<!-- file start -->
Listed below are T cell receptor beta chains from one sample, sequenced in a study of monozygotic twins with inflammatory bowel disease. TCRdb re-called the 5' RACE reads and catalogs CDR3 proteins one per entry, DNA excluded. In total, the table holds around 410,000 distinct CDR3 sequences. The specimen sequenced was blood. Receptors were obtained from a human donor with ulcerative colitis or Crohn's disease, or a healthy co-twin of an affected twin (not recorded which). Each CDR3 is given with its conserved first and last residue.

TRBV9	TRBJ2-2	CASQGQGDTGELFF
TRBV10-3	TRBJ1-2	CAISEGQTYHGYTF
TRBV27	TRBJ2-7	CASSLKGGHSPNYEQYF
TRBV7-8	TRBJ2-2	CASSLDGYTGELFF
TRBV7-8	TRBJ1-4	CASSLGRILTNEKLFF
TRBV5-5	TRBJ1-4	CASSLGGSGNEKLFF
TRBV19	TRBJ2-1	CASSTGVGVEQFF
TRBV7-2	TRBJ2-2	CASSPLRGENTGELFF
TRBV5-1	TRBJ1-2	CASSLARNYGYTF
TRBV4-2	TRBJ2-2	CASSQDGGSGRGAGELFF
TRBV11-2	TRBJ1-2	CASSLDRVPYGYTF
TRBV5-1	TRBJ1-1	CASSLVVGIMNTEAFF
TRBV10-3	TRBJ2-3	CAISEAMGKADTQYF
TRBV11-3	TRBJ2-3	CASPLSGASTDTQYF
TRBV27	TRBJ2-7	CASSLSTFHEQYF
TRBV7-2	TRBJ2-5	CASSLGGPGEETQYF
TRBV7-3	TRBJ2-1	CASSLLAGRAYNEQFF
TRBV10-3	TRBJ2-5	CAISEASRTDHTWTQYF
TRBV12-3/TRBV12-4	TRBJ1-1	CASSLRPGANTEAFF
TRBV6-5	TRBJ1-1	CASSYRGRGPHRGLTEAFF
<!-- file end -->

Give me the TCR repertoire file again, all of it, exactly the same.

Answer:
Listed below are T cell receptor beta chains from one sample, sequenced in a study of monozygotic twins with inflammatory bowel disease. TCRdb re-called the 5' RACE reads and catalogs CDR3 proteins one per entry, DNA excluded. In total, the table holds around 410,000 distinct CDR3 sequences. The specimen sequenced was blood. Receptors were obtained from a human donor with ulcerative colitis or Crohn's disease, or a healthy co-twin of an affected twin (not recorded which). Each CDR3 is given with its conserved first and last residue.

TRBV9	TRBJ2-2	CASQGQGDTGELFF
TRBV10-3	TRBJ1-2	CAISEGQTYHGYTF
TRBV27	TRBJ2-7	CASSLKGGHSPNYEQYF
TRBV7-8	TRBJ2-2	CASSLDGYTGELFF
TRBV7-8	TRBJ1-4	CASSLGRILTNEKLFF
TRBV5-5	TRBJ1-4	CASSLGGSGNEKLFF
TRBV19	TRBJ2-1	CASSTGVGVEQFF
TRBV7-2	TRBJ2-2	CASSPLRGENTGELFF
TRBV5-1	TRBJ1-2	CASSLARNYGYTF
TRBV4-2	TRBJ2-2	CASSQDGGSGRGAGELFF
TRBV11-2	TRBJ1-2	CASSLDRVPYGYTF
TRBV5-1	TRBJ1-1	CASSLVVGIMNTEAFF
TRBV10-3	TRBJ2-3	CAISEAMGKADTQYF
TRBV11-3	TRBJ2-3	CASPLSGASTDTQYF
TRBV27	TRBJ2-7	CASSLSTFHEQYF
TRBV7-2	TRBJ2-5	CASSLGGPGEETQYF
TRBV7-3	TRBJ2-1	CASSLLAGRAYNEQFF
TRBV10-3	TRBJ2-5	CAISEASRTDHTWTQYF
TRBV12-3/TRBV12-4	TRBJ1-1	CASSLRPGANTEAFF
TRBV6-5	TRBJ1-1	CASSYRGRGPHRGLTEAFF